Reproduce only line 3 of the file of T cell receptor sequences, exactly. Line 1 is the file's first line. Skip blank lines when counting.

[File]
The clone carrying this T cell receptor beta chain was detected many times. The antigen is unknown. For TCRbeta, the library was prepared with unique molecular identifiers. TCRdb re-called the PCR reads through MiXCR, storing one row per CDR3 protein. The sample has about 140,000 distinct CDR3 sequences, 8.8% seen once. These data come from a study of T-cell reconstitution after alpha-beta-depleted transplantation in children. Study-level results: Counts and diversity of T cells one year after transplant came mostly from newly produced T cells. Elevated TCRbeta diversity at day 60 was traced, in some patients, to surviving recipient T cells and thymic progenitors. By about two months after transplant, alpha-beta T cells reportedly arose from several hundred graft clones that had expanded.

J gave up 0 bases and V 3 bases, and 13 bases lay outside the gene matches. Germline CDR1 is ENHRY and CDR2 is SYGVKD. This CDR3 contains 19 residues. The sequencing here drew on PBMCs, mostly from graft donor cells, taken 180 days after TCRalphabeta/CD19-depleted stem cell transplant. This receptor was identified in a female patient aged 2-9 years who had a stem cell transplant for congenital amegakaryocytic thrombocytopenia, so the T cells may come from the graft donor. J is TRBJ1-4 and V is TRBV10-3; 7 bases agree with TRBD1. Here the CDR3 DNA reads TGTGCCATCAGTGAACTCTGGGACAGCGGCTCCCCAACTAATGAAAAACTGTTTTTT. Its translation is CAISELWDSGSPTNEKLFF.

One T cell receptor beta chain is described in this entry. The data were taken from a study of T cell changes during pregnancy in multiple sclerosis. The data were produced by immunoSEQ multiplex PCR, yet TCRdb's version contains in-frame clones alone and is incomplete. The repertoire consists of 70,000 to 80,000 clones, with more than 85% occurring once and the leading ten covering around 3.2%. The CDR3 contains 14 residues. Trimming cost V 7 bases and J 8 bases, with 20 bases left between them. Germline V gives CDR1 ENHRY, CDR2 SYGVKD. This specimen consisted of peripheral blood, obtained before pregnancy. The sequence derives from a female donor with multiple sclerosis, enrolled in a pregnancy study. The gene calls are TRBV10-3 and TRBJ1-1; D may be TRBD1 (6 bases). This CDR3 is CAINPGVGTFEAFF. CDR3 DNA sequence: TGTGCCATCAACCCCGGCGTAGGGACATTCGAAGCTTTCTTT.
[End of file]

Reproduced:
One T cell receptor beta chain is described in this entry. The data were taken from a study of T cell changes during pregnancy in multiple sclerosis. The data were produced by immunoSEQ multiplex PCR, yet TCRdb's version contains in-frame clones alone and is incomplete. The repertoire consists of 70,000 to 80,000 clones, with more than 85% occurring once and the leading ten covering around 3.2%. The CDR3 contains 14 residues. Trimming cost V 7 bases and J 8 bases, with 20 bases left between them. Germline V gives CDR1 ENHRY, CDR2 SYGVKD. This specimen consisted of peripheral blood, obtained before pregnancy. The sequence derives from a female donor with multiple sclerosis, enrolled in a pregnancy study. The gene calls are TRBV10-3 and TRBJ1-1; D may be TRBD1 (6 bases). This CDR3 is CAINPGVGTFEAFF. CDR3 DNA sequence: TGTGCCATCAACCCCGGCGTAGGGACATTCGAAGCTTTCTTT.